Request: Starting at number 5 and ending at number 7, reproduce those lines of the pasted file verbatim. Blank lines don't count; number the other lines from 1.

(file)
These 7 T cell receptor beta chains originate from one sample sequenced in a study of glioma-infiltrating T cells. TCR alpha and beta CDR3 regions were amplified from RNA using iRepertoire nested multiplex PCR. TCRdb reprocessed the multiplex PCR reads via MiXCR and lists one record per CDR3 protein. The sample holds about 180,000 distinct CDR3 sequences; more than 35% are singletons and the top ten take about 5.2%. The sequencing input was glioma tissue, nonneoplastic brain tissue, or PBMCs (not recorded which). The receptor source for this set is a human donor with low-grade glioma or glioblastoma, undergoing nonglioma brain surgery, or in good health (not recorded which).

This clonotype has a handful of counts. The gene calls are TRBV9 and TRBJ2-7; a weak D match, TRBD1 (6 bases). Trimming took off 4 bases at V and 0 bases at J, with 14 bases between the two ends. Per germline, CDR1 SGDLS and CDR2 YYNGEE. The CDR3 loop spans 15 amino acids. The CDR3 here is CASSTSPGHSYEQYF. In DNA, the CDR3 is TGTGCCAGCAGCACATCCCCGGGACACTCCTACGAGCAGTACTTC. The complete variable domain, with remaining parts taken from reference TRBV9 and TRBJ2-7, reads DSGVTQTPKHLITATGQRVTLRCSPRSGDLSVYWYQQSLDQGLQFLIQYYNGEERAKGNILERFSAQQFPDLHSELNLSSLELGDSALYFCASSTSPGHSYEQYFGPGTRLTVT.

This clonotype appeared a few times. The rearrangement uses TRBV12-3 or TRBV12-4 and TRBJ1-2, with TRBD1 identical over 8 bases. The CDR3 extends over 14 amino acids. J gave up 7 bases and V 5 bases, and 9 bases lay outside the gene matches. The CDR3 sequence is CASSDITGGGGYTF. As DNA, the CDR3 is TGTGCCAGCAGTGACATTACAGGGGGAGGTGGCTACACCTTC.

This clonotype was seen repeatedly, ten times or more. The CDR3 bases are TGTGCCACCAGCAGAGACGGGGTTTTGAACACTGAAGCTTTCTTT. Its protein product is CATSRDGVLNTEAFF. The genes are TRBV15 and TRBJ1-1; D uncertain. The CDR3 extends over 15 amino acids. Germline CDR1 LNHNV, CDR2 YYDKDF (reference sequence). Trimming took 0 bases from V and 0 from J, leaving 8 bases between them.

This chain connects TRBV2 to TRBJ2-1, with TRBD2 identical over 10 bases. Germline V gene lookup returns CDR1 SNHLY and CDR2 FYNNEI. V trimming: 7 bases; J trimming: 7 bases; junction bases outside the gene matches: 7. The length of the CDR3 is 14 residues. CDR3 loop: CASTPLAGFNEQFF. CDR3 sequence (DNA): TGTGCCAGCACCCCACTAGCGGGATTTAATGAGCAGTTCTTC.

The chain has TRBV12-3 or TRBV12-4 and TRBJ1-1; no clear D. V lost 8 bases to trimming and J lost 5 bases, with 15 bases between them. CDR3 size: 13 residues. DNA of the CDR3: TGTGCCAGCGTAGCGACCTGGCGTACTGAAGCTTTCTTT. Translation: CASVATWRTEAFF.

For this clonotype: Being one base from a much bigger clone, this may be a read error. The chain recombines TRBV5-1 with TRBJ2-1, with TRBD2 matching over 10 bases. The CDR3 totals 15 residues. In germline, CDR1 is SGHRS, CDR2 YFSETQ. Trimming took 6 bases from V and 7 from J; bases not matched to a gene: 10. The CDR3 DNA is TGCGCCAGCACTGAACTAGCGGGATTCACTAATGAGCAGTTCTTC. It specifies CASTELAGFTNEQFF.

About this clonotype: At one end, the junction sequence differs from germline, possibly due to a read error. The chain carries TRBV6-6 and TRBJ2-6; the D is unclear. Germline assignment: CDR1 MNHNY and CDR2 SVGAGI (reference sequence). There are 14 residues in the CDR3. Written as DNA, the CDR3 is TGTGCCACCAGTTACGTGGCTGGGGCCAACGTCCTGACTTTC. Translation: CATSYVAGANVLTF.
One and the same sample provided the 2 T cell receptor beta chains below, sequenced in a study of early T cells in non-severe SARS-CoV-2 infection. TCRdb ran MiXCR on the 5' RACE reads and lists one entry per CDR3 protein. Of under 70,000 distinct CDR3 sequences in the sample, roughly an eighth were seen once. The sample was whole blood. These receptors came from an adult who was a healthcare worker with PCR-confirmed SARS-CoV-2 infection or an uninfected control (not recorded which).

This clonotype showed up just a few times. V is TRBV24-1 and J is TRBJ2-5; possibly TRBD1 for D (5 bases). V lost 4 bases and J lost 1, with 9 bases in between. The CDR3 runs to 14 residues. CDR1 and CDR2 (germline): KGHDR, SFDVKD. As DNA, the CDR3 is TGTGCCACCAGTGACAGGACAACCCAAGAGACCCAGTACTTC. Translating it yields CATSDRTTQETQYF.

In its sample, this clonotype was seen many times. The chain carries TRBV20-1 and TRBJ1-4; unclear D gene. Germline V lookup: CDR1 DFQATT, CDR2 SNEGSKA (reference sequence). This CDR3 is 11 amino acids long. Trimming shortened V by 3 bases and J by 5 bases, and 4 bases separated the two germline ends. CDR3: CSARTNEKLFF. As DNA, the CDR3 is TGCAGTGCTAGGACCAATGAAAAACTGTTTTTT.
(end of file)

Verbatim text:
This chain connects TRBV2 to TRBJ2-1, with TRBD2 identical over 10 bases. Germline V gene lookup returns CDR1 SNHLY and CDR2 FYNNEI. V trimming: 7 bases; J trimming: 7 bases; junction bases outside the gene matches: 7. The length of the CDR3 is 14 residues. CDR3 loop: CASTPLAGFNEQFF. CDR3 sequence (DNA): TGTGCCAGCACCCCACTAGCGGGATTTAATGAGCAGTTCTTC.

The chain has TRBV12-3 or TRBV12-4 and TRBJ1-1; no clear D. V lost 8 bases to trimming and J lost 5 bases, with 15 bases between them. CDR3 size: 13 residues. DNA of the CDR3: TGTGCCAGCGTAGCGACCTGGCGTACTGAAGCTTTCTTT. Translation: CASVATWRTEAFF.

For this clonotype: Being one base from a much bigger clone, this may be a read error. The chain recombines TRBV5-1 with TRBJ2-1, with TRBD2 matching over 10 bases. The CDR3 totals 15 residues. In germline, CDR1 is SGHRS, CDR2 YFSETQ. Trimming took 6 bases from V and 7 from J; bases not matched to a gene: 10. The CDR3 DNA is TGCGCCAGCACTGAACTAGCGGGATTCACTAATGAGCAGTTCTTC. It specifies CASTELAGFTNEQFF.